What is the Cloud?

What is the Cloud?

Cloud Defined

The Cloud or Cloud Computing is simply put the outsourcing of computing power traditionally maintained in a on premises data center. Rather than establish your own data center you can purchase the operations of a vendor’s data center. Those vendors are many these days, but the largest are Amazon AWS, Microsoft Azure, and Google Cloud. We will go more into these specific vendors in the future.

 

The National Institute of Standards and Technology (NIST) was founded in 1901 and is now part of the U.S. Department of Commerce. NIST is one of the nation's oldest physical science laboratories. Congress established the agency to remove a major challenge to U.S. industrial competitiveness at the time—a second-rate measurement infrastructure that lagged behind the capabilities of the United Kingdom, Germany, and other economic rivals. From the smart electric power grid and electronic health records to atomic clocks, advanced nanomaterials, and computer chips, innumerable products and services rely in some way on technology, measurement, and standards provided by the National Institute of Standards and Technology. Today, NIST measurements support the smallest of technologies to the largest and most complex of human-made creations—from nanoscale devices so tiny that tens of thousands can fit on the end of a single human hair up to earthquake-resistant skyscrapers and global communication networks.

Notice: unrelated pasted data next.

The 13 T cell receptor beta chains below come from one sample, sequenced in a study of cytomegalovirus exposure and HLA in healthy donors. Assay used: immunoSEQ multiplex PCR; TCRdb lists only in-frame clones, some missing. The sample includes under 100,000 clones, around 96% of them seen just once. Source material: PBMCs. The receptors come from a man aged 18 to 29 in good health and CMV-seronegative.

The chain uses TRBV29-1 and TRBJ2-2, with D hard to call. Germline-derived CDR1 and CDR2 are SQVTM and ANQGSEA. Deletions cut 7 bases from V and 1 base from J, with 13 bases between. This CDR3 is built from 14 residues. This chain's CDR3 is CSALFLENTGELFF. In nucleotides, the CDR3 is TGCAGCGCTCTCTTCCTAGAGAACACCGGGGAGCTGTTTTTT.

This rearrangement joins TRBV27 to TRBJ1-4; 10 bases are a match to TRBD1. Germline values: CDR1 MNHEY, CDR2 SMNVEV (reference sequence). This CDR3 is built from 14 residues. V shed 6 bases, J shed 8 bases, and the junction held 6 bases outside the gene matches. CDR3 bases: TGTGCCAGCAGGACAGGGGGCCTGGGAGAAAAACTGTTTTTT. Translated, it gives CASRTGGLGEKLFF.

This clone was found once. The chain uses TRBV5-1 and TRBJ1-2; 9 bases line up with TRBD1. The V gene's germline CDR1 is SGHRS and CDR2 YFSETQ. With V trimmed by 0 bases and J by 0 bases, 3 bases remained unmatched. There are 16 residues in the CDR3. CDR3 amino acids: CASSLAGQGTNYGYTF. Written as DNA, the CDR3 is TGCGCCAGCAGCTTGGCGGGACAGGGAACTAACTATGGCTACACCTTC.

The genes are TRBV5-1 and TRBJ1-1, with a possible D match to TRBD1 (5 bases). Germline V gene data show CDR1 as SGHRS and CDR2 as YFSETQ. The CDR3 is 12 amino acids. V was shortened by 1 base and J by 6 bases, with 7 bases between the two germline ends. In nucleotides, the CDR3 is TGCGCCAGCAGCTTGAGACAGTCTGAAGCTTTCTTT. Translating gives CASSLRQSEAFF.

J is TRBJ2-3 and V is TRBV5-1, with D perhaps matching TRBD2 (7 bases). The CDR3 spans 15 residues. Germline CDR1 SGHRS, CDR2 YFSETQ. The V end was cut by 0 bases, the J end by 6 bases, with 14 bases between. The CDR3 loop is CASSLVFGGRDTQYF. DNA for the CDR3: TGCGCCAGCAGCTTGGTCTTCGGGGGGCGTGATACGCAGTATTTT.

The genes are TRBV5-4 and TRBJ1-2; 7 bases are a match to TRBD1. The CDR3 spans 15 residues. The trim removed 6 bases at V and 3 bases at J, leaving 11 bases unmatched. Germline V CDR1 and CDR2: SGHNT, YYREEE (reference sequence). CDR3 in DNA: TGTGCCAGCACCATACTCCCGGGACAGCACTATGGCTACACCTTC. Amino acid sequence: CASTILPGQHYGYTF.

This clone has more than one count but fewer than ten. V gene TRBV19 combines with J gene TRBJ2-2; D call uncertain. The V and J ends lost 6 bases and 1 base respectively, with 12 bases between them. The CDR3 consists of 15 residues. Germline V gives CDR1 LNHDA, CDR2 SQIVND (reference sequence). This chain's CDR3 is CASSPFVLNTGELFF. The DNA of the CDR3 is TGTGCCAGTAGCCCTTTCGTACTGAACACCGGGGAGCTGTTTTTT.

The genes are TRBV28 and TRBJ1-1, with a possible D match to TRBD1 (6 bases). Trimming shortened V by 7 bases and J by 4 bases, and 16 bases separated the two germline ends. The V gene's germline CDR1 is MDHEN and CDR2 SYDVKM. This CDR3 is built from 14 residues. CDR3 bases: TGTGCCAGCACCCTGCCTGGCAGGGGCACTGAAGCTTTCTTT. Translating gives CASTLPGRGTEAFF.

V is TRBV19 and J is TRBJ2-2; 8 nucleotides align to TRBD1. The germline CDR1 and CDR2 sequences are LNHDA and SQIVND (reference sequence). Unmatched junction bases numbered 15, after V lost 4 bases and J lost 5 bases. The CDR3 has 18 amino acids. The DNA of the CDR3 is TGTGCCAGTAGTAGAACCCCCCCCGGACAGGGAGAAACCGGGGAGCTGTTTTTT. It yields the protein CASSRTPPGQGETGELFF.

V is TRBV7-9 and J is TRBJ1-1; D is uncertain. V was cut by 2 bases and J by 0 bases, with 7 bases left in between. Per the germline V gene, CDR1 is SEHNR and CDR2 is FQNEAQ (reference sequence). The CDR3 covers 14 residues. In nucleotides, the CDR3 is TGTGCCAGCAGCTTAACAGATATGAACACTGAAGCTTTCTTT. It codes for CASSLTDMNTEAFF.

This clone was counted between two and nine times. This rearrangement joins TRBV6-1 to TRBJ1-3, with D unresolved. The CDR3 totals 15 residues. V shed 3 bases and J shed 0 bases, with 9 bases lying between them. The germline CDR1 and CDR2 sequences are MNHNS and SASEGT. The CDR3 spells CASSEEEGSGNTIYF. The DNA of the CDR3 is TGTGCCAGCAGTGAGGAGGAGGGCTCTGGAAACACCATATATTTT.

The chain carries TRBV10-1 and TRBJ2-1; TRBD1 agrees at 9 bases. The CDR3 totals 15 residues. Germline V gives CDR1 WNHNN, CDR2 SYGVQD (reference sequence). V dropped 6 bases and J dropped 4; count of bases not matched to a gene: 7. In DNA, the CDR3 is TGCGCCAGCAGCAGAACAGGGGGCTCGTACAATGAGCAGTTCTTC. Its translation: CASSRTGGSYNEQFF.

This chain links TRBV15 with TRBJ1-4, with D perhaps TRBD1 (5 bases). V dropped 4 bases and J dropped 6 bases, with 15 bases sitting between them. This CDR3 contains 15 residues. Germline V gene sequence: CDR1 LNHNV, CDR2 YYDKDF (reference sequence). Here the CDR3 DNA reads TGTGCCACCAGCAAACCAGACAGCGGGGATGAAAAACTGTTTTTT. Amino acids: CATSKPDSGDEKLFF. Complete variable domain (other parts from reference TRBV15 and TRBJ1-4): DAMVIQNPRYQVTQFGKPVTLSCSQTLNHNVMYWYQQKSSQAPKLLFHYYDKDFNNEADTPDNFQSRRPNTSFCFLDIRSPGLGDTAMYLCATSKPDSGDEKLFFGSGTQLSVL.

NIST Website

You might be asking yourself “that is all good and great but what does all that have to do with cloud computing?”

Good Question!

The key words from that long-winded explanation are innumerable products and services rely in some way on technology, measurement, and standards provided by NIST” In short NIST will provide you with standards that can be referenced. NIST is commonly referenced in cyber and now cloud.

NIST publishes standards in papers known as “special publications”. The “The NIST Definition of Cloud Computing” paper is also known as special publication (SP) 800-145.

This special publication is authored by Peter Mell and Timothy Grance of the National Institute of Standards and Technology (NIST). I will include the publication link in the show notes, and I highly recommend reading it.

For now, I’ll read the definition of cloud computing directly from this publication since it lays such a critical foundation.

“Cloud computing is a model for enabling ubiquitous, convenient, on-demand network access to a shared pool of configurable computing resources (e.g., networks, servers, storage, applications, and services) that can be rapidly provisioned and released with minimal management effort or service provider interaction. This cloud model is composed of five essential characteristics, three service models, and four deployment models”

NIST 800-145
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